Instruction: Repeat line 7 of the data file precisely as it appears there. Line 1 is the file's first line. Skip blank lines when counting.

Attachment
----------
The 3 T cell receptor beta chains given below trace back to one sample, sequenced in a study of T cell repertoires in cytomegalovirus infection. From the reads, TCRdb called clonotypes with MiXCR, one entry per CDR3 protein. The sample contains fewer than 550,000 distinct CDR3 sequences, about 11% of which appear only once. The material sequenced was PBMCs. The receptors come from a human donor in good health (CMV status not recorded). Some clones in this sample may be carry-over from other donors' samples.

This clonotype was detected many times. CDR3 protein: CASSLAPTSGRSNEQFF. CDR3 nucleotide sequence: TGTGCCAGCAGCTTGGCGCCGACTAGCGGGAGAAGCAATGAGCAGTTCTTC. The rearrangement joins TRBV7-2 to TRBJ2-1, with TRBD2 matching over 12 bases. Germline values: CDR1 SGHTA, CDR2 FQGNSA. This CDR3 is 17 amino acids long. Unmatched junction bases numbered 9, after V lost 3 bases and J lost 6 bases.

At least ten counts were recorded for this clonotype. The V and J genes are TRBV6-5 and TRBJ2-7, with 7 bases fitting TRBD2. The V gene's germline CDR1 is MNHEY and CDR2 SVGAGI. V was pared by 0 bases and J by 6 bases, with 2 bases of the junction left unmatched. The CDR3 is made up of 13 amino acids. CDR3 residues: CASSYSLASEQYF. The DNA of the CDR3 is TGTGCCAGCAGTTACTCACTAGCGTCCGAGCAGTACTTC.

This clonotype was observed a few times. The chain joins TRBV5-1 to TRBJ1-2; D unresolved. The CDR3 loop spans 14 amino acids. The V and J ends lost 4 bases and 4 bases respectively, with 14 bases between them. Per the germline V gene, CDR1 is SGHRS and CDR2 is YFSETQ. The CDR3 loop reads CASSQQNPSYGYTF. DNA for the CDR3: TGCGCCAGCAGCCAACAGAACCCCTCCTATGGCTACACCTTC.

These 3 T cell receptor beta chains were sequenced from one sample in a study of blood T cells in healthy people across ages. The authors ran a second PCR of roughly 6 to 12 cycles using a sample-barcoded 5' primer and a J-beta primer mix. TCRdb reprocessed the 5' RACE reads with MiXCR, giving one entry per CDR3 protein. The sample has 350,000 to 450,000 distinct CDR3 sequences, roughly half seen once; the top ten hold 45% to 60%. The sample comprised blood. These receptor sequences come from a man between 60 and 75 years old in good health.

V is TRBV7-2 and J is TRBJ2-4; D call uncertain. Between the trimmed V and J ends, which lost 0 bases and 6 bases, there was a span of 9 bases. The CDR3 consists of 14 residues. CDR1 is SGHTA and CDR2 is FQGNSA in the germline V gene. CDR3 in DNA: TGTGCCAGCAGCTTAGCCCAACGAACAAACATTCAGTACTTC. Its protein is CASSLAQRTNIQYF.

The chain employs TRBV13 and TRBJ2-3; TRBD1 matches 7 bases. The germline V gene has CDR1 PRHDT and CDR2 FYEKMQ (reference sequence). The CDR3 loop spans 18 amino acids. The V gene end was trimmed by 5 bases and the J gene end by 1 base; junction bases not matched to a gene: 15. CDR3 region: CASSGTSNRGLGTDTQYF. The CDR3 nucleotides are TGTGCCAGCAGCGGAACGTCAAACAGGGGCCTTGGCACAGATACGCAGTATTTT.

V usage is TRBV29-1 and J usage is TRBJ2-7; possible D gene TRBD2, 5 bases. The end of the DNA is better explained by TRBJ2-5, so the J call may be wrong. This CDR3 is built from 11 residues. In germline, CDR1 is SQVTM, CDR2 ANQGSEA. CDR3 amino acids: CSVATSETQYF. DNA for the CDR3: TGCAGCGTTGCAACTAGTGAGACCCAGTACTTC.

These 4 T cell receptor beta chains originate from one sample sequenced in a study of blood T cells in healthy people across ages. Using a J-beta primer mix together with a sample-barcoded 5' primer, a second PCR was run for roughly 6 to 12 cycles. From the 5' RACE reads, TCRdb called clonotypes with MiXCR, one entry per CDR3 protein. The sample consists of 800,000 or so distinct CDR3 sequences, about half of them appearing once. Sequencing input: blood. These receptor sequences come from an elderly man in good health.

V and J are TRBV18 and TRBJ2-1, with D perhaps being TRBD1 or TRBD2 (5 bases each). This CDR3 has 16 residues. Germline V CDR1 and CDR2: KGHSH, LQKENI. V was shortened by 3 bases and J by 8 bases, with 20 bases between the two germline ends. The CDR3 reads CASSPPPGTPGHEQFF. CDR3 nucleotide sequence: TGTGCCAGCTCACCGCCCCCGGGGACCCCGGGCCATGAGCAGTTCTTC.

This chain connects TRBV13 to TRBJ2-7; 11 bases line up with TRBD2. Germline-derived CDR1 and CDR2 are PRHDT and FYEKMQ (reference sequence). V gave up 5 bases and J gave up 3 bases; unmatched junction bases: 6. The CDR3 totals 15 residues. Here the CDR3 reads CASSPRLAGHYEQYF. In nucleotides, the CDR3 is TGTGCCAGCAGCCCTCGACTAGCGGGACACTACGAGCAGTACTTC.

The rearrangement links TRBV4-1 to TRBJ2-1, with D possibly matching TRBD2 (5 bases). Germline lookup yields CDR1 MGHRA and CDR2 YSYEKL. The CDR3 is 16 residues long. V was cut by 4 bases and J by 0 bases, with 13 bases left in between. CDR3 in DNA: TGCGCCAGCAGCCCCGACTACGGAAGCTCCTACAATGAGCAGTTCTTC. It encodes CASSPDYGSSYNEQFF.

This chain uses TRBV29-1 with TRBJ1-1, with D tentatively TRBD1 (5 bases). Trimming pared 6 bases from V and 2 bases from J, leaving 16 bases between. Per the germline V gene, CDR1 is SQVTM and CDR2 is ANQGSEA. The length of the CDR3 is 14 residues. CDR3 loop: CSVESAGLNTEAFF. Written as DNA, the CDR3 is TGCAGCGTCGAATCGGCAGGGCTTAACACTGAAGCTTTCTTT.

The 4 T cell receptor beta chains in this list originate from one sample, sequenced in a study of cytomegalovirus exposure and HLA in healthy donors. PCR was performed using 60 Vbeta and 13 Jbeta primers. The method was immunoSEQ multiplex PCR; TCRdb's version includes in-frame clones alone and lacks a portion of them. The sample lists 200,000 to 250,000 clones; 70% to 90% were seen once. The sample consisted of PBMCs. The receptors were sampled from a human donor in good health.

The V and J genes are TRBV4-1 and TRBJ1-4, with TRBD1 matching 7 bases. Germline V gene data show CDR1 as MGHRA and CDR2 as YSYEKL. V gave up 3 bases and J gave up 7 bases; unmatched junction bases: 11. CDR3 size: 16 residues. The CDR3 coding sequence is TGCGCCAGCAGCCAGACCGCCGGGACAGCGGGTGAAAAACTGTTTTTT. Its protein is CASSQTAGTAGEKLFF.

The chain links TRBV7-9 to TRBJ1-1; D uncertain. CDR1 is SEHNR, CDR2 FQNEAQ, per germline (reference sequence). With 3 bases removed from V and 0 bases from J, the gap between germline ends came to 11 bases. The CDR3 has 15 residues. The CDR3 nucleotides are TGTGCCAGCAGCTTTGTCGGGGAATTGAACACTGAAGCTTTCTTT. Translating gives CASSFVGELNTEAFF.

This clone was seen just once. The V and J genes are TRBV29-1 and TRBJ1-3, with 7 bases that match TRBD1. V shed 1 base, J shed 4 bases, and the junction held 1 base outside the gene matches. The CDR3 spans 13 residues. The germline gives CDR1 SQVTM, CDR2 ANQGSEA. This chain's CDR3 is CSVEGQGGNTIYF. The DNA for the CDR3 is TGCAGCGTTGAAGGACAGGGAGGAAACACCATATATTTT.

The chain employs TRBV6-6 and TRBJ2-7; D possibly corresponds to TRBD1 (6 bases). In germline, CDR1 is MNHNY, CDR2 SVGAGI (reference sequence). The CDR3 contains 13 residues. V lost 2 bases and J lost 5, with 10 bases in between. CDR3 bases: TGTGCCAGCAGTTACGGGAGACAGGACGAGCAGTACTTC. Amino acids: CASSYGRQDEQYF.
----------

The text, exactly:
The chain employs TRBV13 and TRBJ2-3; TRBD1 matches 7 bases. The germline V gene has CDR1 PRHDT and CDR2 FYEKMQ (reference sequence). The CDR3 loop spans 18 amino acids. The V gene end was trimmed by 5 bases and the J gene end by 1 base; junction bases not matched to a gene: 15. CDR3 region: CASSGTSNRGLGTDTQYF. The CDR3 nucleotides are TGTGCCAGCAGCGGAACGTCAAACAGGGGCCTTGGCACAGATACGCAGTATTTT.